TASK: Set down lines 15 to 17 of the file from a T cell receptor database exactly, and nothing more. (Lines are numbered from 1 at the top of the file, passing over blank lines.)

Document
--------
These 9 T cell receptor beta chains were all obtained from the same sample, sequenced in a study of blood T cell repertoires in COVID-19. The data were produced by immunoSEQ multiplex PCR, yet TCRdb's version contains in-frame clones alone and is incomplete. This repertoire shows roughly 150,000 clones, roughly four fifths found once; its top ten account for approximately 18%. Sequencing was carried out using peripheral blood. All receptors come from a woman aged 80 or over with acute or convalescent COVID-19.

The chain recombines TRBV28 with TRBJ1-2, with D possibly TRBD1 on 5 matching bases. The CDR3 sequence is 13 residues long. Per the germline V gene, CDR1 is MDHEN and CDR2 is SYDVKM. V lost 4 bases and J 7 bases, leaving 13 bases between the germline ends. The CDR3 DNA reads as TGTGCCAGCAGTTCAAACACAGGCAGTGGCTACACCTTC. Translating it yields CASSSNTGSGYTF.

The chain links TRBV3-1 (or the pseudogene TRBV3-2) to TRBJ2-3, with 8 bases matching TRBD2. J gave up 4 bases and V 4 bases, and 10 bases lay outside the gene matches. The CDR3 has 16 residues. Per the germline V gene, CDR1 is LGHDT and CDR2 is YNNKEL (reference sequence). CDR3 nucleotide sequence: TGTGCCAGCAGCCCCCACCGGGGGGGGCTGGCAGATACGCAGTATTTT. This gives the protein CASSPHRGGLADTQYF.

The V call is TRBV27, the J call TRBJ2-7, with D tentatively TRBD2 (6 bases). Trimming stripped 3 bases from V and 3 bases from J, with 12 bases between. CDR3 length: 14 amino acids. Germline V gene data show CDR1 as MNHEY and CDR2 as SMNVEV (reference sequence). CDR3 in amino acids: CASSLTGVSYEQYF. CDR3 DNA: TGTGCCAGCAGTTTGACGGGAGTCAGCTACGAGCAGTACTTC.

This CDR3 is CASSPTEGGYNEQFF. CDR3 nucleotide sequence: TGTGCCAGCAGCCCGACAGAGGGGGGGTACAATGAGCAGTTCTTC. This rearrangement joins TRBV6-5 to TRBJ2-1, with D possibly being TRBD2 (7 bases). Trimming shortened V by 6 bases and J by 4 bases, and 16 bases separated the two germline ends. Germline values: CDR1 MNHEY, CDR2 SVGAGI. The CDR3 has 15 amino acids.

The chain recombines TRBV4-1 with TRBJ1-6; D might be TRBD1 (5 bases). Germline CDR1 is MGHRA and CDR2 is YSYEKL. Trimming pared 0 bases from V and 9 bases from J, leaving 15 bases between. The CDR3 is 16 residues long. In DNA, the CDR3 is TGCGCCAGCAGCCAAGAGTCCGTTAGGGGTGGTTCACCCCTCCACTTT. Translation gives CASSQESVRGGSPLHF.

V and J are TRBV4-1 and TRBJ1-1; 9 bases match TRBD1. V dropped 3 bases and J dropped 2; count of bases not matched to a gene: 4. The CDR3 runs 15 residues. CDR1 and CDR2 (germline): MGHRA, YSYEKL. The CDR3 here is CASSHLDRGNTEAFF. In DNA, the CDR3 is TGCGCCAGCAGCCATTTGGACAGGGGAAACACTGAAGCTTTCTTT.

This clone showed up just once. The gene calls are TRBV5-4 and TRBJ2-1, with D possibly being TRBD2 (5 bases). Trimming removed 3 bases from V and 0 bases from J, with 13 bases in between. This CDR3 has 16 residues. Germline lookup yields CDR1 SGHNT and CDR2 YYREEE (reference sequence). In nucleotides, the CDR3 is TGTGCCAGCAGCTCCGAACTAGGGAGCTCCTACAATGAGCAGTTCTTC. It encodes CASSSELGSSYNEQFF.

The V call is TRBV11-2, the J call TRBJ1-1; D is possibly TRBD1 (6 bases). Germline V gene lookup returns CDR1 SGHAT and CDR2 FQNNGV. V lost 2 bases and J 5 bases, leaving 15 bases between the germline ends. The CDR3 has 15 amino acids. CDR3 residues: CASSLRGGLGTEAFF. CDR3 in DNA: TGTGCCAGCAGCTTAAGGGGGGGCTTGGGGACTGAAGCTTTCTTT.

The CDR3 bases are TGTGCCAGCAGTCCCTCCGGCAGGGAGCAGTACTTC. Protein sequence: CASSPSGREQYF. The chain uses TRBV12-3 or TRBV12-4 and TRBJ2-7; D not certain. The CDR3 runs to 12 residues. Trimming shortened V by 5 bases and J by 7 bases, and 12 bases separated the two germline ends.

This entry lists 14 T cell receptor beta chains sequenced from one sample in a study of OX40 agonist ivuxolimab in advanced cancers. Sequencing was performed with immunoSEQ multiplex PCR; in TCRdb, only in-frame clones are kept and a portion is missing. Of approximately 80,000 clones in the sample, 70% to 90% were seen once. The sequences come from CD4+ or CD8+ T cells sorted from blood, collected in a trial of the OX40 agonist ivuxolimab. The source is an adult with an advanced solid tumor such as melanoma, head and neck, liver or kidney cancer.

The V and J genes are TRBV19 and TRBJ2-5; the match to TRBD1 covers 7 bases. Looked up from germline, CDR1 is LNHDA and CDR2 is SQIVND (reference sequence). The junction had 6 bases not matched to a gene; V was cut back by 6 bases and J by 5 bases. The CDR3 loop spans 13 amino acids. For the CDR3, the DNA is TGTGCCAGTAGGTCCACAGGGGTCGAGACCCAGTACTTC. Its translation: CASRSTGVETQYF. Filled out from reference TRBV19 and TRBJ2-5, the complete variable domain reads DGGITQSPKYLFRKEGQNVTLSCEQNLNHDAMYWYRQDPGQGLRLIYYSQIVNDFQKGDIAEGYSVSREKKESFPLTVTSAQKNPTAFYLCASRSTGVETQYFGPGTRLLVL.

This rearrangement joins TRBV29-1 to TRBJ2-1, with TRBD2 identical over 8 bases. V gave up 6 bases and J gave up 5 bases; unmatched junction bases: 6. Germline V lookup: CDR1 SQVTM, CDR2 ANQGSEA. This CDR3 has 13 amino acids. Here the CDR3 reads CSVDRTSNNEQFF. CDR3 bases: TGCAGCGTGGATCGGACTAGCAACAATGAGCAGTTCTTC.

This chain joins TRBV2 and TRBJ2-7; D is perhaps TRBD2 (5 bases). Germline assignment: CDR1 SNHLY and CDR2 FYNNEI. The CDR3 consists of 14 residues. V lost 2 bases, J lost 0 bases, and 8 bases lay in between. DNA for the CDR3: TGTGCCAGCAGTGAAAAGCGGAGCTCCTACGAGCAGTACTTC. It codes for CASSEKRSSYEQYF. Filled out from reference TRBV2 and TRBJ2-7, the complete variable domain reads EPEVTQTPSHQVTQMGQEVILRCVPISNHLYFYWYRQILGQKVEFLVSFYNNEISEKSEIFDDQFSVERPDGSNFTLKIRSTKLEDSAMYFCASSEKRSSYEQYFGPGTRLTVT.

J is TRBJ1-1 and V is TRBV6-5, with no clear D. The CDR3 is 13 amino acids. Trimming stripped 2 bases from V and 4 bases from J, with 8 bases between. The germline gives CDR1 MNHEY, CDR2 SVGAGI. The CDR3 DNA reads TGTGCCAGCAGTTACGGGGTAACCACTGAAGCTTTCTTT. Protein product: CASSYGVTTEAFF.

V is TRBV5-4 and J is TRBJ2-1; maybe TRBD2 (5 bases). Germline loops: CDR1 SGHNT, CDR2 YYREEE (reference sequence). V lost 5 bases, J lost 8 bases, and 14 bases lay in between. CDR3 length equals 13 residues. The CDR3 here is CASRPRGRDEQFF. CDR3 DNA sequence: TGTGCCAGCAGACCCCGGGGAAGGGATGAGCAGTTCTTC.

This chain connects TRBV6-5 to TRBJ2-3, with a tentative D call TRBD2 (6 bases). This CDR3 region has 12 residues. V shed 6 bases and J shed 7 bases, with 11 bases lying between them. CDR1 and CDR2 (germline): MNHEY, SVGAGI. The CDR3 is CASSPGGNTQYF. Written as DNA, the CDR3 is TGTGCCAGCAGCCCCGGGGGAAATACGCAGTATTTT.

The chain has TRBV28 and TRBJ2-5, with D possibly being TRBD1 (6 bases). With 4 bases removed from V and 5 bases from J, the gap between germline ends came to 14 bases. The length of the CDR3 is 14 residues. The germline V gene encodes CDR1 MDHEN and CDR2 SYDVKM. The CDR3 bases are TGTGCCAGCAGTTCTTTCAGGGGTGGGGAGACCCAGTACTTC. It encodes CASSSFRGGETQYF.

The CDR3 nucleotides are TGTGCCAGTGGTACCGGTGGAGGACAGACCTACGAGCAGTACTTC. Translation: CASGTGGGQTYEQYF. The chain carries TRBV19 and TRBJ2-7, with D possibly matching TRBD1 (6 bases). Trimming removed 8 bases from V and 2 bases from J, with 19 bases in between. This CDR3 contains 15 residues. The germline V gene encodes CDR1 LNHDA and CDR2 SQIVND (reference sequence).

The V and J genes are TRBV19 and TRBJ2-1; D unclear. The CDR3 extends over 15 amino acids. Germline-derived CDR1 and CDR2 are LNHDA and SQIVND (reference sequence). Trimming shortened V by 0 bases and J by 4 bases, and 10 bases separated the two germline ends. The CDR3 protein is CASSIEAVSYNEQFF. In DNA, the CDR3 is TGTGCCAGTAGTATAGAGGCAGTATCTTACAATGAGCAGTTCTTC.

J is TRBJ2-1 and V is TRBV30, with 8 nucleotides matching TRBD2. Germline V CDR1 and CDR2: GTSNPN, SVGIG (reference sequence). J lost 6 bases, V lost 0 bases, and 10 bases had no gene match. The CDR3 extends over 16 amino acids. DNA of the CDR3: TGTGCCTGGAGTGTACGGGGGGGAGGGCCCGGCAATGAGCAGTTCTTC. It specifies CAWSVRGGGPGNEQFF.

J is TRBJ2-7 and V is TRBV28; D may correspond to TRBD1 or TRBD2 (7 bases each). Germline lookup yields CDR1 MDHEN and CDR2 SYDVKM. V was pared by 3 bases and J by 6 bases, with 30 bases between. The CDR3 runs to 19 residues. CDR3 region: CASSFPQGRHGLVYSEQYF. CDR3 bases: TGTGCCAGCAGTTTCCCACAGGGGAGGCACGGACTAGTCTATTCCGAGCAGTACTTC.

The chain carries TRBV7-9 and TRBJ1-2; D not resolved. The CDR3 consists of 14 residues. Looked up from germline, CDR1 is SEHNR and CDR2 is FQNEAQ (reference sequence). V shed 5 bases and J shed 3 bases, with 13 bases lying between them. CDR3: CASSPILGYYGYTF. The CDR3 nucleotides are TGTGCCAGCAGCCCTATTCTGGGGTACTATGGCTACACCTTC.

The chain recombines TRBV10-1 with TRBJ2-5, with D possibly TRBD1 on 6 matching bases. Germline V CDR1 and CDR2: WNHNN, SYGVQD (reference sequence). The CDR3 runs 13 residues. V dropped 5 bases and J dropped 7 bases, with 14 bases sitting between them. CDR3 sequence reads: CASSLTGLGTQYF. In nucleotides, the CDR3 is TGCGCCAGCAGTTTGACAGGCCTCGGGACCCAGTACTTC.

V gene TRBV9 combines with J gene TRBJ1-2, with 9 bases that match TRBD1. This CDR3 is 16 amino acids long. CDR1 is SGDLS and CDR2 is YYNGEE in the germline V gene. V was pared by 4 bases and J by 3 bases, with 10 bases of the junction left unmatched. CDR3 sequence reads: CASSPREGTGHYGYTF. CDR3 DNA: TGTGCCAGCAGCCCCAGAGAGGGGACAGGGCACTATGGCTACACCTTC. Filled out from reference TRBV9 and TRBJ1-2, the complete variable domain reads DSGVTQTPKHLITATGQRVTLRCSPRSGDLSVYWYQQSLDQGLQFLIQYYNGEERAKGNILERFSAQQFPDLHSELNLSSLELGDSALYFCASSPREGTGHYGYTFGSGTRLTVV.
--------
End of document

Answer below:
J is TRBJ1-1 and V is TRBV6-5, with no clear D. The CDR3 is 13 amino acids. Trimming stripped 2 bases from V and 4 bases from J, with 8 bases between. The germline gives CDR1 MNHEY, CDR2 SVGAGI. The CDR3 DNA reads TGTGCCAGCAGTTACGGGGTAACCACTGAAGCTTTCTTT. Protein product: CASSYGVTTEAFF.

V is TRBV5-4 and J is TRBJ2-1; maybe TRBD2 (5 bases). Germline loops: CDR1 SGHNT, CDR2 YYREEE (reference sequence). V lost 5 bases, J lost 8 bases, and 14 bases lay in between. CDR3 length equals 13 residues. The CDR3 here is CASRPRGRDEQFF. CDR3 DNA sequence: TGTGCCAGCAGACCCCGGGGAAGGGATGAGCAGTTCTTC.

This chain connects TRBV6-5 to TRBJ2-3, with a tentative D call TRBD2 (6 bases). This CDR3 region has 12 residues. V shed 6 bases and J shed 7 bases, with 11 bases lying between them. CDR1 and CDR2 (germline): MNHEY, SVGAGI. The CDR3 is CASSPGGNTQYF. Written as DNA, the CDR3 is TGTGCCAGCAGCCCCGGGGGAAATACGCAGTATTTT.